B. Sufficiency of the CFTC's Complaint

In her motion to dismiss, Reisinger contests only the specificity of the pleadings, arguing that the CFTC has failed to satisfy the particularity requirement of Rule 9(b). She makes much of the fact that the agency has failed to specify to whom fraudulent representations were made, and exactly when, where, and how they were made. According to Reisinger, the CFTC must identify the pool participants who were defrauded, and it has not identified "a single specific individual to whom an allegedly fraudulent or misleading statement was made." (Def.'s Reply Br. 2, ECF No. 27.) Nor has it specified where both the alleged "defrauder and defrauded person were when the fraud took place." (Id. at 3.) She further complains that the time period of the fraud is identified as a four-year period, and the CFTC does not allege specific dates on which fraudulent communications were made. (Id. at 4.)

The CFTC responds that it need not identify the persons to whom the statements were made, only the person who made them. It contends that the complaint "sets forth a great amount of detail" about the alleged fraud and "gives Reisinger adequate notice of the claims against her." (Pl.'s Br. Opp. Mot. Dismiss 12, ECF No. 24.)

The court agrees that the CFTC's complaint satisfies the requirements of Rule 9(b). It identifies the alleged defrauder, Reisinger. It details precisely what the fraudulent statements and omissions involved, including "(1) that only QEPs would be allowed to participate in the NCCN pool; (2) that Reisinger was exempt from the requirement to register as the CPO of the NCCN pool; and (3) that the minimum required deposit in the NCCN pool was $5,000,000." (Compl. ¶ 41.) It explains that the fraud was committed in Reisinger's Nebraska home office, and that it was conveyed to pool participants through solicitation materials and periodic statements.

True, as Reisinger argues, the complaint does not name each recipient of the statements, nor does it state the exact date on which each document was transmitted. But to argue that Rule 9(b) requires precisely this is to privilege the form of the pleadings over their substance in an "overly rigid" fashion. Pirelli, 631 F.3d at 442. The facts alleged in the complaint involve a scheme spanning four years in which the same type of fraudulent statements, misrepresentations, and omissions were made to various people over time. Rule 9(b) requires precision and substantiation, and the CFTC's allegations are precise and detailed. The complaint is more than sufficient to put Reisinger on notice of what the alleged fraudulent scheme entailed.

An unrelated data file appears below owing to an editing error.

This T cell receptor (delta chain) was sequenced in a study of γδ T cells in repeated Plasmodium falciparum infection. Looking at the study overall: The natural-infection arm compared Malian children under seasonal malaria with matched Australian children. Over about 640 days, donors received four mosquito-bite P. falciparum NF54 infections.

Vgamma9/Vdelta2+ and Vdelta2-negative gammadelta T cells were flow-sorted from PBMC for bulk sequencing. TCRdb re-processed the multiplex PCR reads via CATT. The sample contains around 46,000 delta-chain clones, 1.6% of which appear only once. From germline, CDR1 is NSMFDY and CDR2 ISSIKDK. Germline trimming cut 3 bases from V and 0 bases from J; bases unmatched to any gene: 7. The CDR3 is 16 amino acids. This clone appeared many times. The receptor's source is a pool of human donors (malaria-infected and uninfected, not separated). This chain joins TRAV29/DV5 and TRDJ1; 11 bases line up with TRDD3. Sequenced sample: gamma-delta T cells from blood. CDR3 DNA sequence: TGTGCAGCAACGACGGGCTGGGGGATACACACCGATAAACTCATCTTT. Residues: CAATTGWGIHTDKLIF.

Finally, Reisinger argues that all six counts in the complaint are subject to Rule 9(b)'s pleading standard, even though the last three counts are statutory violations. This, she claims, makes all six counts deficient because they are all premised on allegations of fraud. Reisinger is correct that the requirements of Rule 9(b) apply to allegations of fraud, not claims of fraud. Borsellino, 477 F.3d at 507 ("A claim that 'sounds in fraud'- in other words, one that is premised upon a course of fraudulent conduct-can implicate Rule 9(b)'s heightened pleading requirements."). But this court need not decide whether the heightened standard of Rule 9(b) applies to all six counts of the complaint. Regardless of whether the heightened standard applies to Counts 4-6, the allegations in the complaint meet that standard.


For the foregoing reasons, Reisinger's motion to dismiss the complaint is denied.


JOAN B. GOTTSCHALL United States District Judge